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Sunday, July 19, 2009

Internal security agenda for the new year The happenings in Pakistan, which have culminated in the unfortunate assassination of former Prime Minister Benazir Bhutto, are equally portentuous for India. India needs to contain the Pakistani predicament at the border, notes Firdaus Ahmed. 3 January 2008 - The happenings across the border, which have culminated in the unfortunate assassination of former Prime Minister Benazir Bhutto, are equally portentuous for India, if South Asia is taken as a single strategic space. A regular commentator on primetime TV on affairs in Pakistan, G Parthasarathi, having formidable credentials as a diplomat seasoned through postings in Pakistan as Consul General in Karachi and High Commissioner during the post-Pokhran and Kargil War periods, has opined that, as an immediate fallout, India needs to strengthen its internal security. This is due to the subterranean linkages that Islamists based in Pakistan, and increasingly in Bangladesh, have forged within India. Evidence of their countrywide penetration is the routine periodicity that bomb blasts have acquired of late, with the Lashkar attack in Rampur (UP) being the latest example.

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For India, while the intelligence, policing and judicial systems must continue to deliver on their mandate of 'preempting' terrorist violence, 'preventing' the same is a political function and would entail a commanding political performance. The thrust of the central government requires not so much a 'security' focus, which would other wise be the natural temptation in the circumstance, as a 'soft' focus. The follow up to the Sachar Committee report on the social, economic and educational status of muslims, in the form of the recently released report of Justice Ranganath Mishra headed, National Commission for Linguistic and Religious Minorities, needs to be taken to is logical conclusion. The latter has recommended 15 per cent reservation for minorities, especially Muslims, in government jobs. This has to be done in face of criticism of vote bank politics, a criticism curiously itself directed at creating a vote bank of the religious majority. The strategy of 'indirect approach' would have a greater long-term internal security dividend, even if misrepresented predictably in motivated political quarters in what could yet turn out to be an election year.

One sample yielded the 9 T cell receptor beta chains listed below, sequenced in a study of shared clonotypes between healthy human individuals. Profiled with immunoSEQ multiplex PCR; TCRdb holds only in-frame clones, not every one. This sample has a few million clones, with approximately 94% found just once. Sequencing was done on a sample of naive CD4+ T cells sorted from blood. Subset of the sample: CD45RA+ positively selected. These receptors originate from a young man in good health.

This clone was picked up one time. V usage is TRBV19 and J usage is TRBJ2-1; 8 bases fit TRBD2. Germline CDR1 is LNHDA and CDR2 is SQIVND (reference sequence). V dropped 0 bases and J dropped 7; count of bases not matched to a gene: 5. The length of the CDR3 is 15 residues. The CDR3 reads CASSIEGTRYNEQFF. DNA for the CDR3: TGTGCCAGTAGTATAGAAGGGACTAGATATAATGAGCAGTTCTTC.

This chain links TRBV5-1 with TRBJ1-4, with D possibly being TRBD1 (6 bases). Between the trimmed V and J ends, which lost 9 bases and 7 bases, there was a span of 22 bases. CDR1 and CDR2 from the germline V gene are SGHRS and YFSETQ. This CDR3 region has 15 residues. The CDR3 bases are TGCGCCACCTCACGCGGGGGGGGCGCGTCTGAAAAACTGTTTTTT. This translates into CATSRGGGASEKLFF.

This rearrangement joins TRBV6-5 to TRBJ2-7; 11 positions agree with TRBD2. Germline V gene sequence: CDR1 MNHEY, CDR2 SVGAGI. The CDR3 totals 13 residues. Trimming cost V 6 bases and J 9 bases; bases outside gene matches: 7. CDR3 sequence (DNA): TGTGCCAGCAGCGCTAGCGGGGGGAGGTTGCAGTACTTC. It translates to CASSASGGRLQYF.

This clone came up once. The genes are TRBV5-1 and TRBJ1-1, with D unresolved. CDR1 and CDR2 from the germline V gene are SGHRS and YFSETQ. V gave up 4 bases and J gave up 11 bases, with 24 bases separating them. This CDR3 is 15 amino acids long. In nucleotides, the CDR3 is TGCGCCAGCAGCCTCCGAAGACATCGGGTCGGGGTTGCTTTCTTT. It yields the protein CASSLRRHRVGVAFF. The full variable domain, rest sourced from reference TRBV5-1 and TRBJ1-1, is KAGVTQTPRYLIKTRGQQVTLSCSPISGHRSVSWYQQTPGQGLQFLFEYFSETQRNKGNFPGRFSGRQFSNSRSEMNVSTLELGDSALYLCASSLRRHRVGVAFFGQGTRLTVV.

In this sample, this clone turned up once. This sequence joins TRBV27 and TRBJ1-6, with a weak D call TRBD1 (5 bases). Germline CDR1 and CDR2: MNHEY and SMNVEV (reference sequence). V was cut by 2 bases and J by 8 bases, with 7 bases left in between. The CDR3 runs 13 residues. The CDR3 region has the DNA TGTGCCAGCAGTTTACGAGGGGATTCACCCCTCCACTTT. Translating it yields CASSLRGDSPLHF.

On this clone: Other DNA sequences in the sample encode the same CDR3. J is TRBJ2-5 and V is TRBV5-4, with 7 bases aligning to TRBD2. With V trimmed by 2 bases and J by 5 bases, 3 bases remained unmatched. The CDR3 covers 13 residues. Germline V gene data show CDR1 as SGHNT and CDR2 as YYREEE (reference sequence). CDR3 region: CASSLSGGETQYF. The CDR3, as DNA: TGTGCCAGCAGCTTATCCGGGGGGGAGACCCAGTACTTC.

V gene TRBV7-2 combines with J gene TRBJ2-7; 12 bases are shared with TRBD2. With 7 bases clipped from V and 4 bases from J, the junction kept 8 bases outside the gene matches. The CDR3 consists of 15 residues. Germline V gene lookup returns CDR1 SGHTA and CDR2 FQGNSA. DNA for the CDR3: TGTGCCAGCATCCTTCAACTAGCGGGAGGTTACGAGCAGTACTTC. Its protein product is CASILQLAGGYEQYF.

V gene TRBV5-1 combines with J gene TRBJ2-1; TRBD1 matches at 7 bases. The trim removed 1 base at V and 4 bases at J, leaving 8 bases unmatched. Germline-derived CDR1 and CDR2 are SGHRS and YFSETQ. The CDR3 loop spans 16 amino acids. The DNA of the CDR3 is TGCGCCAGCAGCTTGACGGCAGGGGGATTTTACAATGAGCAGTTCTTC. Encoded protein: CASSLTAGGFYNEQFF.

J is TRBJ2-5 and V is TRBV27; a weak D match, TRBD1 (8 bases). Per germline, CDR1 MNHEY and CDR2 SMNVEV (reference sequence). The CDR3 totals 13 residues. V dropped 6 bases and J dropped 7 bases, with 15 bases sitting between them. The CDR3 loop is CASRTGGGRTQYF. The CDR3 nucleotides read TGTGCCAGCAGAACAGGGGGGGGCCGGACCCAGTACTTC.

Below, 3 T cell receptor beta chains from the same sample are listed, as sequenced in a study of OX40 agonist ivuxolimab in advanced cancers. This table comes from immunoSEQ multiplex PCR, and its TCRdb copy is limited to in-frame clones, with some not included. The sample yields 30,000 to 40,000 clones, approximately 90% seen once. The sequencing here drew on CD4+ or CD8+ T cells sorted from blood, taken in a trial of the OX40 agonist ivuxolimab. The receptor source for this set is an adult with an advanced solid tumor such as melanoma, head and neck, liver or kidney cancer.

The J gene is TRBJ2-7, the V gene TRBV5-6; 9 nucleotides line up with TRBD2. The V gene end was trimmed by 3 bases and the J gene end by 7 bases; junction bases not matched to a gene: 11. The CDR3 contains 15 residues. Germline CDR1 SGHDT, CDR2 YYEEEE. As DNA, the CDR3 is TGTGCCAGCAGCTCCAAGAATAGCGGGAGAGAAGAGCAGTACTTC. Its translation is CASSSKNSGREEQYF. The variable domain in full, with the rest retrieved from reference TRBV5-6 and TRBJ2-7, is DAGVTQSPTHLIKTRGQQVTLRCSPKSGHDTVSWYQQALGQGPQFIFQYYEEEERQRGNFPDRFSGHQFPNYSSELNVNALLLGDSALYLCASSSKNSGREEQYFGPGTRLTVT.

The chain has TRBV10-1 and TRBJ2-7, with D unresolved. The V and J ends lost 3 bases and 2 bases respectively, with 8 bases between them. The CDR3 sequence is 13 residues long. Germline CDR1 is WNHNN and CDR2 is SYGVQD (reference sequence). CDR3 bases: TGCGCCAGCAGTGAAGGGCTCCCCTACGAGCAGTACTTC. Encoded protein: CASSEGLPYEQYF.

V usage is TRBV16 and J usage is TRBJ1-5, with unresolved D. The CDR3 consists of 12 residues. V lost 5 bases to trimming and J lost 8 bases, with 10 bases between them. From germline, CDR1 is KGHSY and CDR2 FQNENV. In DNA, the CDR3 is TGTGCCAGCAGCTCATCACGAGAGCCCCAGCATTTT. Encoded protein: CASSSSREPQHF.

Jammu and Kashmir, the state directly adjoining the potentially fresh theatre in the GWOT, is due for elections in the new year. The possibility of early elections in summer has already been broached in the media. Instability across the border could see the infusion of forces into the state, which could then be used for minimizing terrorists' impact on the elections. But terrorists are already on the backfoot with the drawing down of Pakistani support and losses in their ranks to security force operations over recent past. This, coupled with the high voter turnout in state assembly bye-elections indicates that there is likely to be a greater popular interest and stake in the polls. Bye-elections to four Assembly constituencies were held in April 2006 in which the polling percentage was between 62 and 76 recording the highest ever polling in the State. The upswing in voter sentiment could signify the return of normalcy, a plank the central government would like to capitalise on in its run up to national elections subsequently.
Because of the manner in which 2007 has ended, the 'nuclear deal' that has dominated the security agenda has been definitively displaced from the security agenda of 2008. Events in Pakistan have the potential to go terribly wrong should they to spiral out of control at the instigation of western powers. Even in case of a controlled blood bath, there would be a fallout on India that would require to be contained not only by policing action to tackle the symptoms, but, more importantly, through political means addressing underlying causes. Creating and managing a political climate that contains the Pakistani predicament at the border through an introspective approach would thus be the political test of the Congress-led central government. ⊕
Firdaus Ahmed January 2008

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